Two Dollar Thought

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Sometime ago I was walking to my office on the Brigham Young University (BYU) campus. As I was walking I started thinking about an experience I had with my Grandmother Cazier in 1966. I had just graduated from high school and was preparing to go to Italy for 2½ years. The day before leaving she gave me a $2.00 bill and a bit of advice1.

She told me to keep it in my wallet and as long as I kept it there I would never be broke. I was not exactly sure what she was trying to tell me but that $2.00 bill is still in my wallet.

As I thought about this experience I wondered if there was a symbolic message that would apply today. As I pondered this I realized that as long as I kept a $2.00 thought in my mind, I would never be intellectually broke.

My success in completing my PhD (as an old man of 64) depended on what I put in and used and what I kept out (discouragement, etc.) of my mental bank account. I worked hard to earn my degree. It may sound trite but the reality is that without making regular deposits into my mental bank account I would have never earned my degree.

As parents it is important to help our children understand that the resiliency skills of commitment, perseverance, and hard work must be deposited regularly into their mental bank account. This deposit begins with a $2.00 deposit called desire and from this skill we can help them develop other skills they need to succeed.

1Calvert F. Cazier Journal, April 23, 2008.


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Anne's Corner

By Anne Evans-Cazier, LCSW

It’s never too early or too late to start encouraging your child to work hard and keep trying. Make it a habit to notice what they are trying to accomplish and praise their effort and their willingness to stick with it and try again.  Say it out loud!  Let them hear your praise.  Start now, whether your child is just learning to sit up or walk, or whether your child is learning to tie their shoes, play a sport or an instrument, or writing a term paper.  “Wow, you tipped over, you fell down, you missed the first ball, you got the first paragraph done…and then you hung in there and kept going.”  “Try again; stretch yourself just a little bit more.”  “Whatever happens, when you give it a good hard try, that’s success.” As the poet and civil rights activist Maya Angelou said, “You may encounter many defeats, but you must not be defeated. In fact, it may be necessary to encounter the defeats, so you can know who you are, what you can rise from, how you can still come out of it.”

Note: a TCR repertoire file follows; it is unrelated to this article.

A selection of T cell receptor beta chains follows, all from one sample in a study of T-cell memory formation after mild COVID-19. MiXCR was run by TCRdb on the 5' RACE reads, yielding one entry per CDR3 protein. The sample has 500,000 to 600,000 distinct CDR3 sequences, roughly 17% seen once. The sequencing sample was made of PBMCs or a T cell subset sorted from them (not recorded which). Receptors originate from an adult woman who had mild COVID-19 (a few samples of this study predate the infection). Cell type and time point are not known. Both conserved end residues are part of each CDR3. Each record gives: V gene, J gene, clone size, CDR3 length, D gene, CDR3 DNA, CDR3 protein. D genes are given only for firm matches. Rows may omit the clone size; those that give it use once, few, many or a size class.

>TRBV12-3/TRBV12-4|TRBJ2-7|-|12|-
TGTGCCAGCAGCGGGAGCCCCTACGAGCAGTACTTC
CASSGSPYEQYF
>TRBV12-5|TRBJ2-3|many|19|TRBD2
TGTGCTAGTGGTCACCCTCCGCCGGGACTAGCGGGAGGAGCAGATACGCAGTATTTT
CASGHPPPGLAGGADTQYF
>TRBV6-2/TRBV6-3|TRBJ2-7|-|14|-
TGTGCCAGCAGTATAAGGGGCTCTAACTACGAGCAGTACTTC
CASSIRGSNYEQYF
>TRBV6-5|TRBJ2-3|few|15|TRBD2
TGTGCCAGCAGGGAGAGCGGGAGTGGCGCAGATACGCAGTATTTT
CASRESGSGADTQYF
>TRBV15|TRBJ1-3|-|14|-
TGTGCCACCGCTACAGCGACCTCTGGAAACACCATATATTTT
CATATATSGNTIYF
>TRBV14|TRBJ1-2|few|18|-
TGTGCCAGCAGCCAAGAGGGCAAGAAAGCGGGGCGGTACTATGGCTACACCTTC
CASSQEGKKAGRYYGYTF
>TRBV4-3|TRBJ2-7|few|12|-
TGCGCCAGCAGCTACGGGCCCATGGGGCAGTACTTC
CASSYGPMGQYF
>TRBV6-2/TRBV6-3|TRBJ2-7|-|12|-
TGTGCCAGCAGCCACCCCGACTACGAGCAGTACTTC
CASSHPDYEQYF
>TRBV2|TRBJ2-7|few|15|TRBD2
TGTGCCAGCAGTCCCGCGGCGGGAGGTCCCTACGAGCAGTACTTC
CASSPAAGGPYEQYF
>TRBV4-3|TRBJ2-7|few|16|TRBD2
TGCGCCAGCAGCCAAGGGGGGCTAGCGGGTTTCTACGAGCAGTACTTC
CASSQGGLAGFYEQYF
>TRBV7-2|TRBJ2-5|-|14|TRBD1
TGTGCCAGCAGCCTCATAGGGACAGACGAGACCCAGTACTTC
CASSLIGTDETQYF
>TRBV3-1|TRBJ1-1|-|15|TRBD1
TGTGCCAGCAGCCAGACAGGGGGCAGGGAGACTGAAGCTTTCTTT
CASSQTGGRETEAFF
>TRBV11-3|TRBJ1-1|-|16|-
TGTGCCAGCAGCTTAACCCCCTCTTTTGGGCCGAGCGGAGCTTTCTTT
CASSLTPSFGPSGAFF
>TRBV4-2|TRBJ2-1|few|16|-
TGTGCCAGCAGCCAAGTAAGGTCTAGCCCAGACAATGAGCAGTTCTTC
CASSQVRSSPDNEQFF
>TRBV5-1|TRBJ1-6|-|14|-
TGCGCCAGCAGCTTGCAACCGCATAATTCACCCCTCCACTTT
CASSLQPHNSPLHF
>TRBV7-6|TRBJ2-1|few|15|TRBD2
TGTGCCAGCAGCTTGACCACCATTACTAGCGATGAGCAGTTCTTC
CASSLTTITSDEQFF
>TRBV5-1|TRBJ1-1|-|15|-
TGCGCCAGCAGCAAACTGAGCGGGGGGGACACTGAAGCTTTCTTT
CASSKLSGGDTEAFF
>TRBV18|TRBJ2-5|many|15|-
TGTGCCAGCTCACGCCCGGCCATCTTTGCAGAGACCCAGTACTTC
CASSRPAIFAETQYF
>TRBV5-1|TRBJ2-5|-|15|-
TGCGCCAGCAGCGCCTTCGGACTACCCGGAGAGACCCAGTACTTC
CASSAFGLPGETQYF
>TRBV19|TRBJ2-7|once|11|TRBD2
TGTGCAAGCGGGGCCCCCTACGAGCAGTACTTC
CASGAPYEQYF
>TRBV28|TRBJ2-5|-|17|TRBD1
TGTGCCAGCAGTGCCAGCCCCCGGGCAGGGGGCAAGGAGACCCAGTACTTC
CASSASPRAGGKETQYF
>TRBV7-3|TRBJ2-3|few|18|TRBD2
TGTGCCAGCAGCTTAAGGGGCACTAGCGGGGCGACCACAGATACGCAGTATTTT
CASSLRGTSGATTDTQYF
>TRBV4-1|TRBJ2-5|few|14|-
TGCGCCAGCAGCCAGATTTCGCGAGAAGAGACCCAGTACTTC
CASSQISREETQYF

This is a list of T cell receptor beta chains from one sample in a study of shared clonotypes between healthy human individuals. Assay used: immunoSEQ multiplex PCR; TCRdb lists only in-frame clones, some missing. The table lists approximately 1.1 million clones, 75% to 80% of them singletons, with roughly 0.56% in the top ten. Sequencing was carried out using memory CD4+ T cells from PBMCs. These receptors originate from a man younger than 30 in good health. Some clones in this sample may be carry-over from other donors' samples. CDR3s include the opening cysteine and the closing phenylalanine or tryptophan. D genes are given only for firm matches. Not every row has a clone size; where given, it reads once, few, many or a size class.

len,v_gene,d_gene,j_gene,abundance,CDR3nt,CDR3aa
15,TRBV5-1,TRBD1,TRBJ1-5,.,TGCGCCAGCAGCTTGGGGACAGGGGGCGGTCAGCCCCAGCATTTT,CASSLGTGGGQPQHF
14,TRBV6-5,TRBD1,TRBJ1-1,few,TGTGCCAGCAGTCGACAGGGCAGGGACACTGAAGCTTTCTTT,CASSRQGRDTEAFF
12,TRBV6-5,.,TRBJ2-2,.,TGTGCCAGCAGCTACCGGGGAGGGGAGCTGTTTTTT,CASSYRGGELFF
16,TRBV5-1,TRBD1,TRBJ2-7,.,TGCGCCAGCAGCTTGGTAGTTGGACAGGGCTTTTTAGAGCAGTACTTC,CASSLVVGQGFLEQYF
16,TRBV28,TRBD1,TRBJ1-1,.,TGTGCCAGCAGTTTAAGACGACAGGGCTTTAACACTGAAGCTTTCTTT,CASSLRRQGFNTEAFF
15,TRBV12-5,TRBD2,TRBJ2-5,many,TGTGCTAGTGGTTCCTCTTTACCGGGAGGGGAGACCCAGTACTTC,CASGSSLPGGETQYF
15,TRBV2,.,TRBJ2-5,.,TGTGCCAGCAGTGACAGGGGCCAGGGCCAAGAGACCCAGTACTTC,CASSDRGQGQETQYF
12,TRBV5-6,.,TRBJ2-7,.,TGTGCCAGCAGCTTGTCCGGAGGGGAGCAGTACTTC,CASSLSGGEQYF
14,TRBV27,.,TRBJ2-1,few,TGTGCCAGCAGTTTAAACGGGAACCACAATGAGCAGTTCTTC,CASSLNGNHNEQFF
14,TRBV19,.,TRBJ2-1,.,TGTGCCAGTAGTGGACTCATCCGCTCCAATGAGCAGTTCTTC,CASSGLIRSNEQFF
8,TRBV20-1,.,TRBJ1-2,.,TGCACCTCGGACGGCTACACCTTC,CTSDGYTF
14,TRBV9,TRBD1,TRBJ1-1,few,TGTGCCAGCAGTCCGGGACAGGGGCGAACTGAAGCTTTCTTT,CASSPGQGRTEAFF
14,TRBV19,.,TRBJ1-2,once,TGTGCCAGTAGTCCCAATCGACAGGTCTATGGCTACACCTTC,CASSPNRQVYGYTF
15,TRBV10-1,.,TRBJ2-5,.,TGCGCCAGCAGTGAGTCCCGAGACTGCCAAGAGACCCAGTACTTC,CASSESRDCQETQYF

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Anne's Corner

By Anne Evans-Cazier, LCSW

It’s never too early or too late to start encouraging your child to work hard and keep trying. Make it a habit to notice what they are trying to accomplish and praise their effort and their willingness to stick with it and try again.  Say it out loud!  Let them hear your praise.  Start now, whether your child is just learning to sit up or walk, or whether your child is learning to tie their shoes, play a sport or an instrument, or writing a term paper.  “Wow, you tipped over, you fell down, you missed the first ball, you got the first paragraph done…and then you hung in there and kept going.”  “Try again; stretch yourself just a little bit more.”  “Whatever happens, when you give it a good hard try, that’s success.” As the poet and civil rights activist Maya Angelou said, “You may encounter many defeats, but you must not be defeated. In fact, it may be necessary to encounter the defeats, so you can know who you are, what you can rise from, how you can still come out of it.”